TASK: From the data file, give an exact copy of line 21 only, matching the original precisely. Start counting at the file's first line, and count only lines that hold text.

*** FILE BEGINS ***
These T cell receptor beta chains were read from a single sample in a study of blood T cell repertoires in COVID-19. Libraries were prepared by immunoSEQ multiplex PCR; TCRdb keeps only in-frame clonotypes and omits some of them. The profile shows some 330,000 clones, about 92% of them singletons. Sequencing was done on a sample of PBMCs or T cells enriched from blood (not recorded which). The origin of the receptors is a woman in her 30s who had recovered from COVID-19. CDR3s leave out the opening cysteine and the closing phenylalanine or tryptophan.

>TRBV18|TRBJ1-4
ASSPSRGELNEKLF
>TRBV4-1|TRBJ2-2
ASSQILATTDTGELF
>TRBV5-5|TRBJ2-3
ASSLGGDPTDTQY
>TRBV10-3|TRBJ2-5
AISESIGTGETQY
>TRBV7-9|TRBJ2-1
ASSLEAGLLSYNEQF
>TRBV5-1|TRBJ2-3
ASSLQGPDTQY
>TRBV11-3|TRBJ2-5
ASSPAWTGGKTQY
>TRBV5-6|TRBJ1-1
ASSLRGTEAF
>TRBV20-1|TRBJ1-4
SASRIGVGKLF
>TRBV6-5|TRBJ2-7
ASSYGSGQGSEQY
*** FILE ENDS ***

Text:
ASSYGSGQGSEQY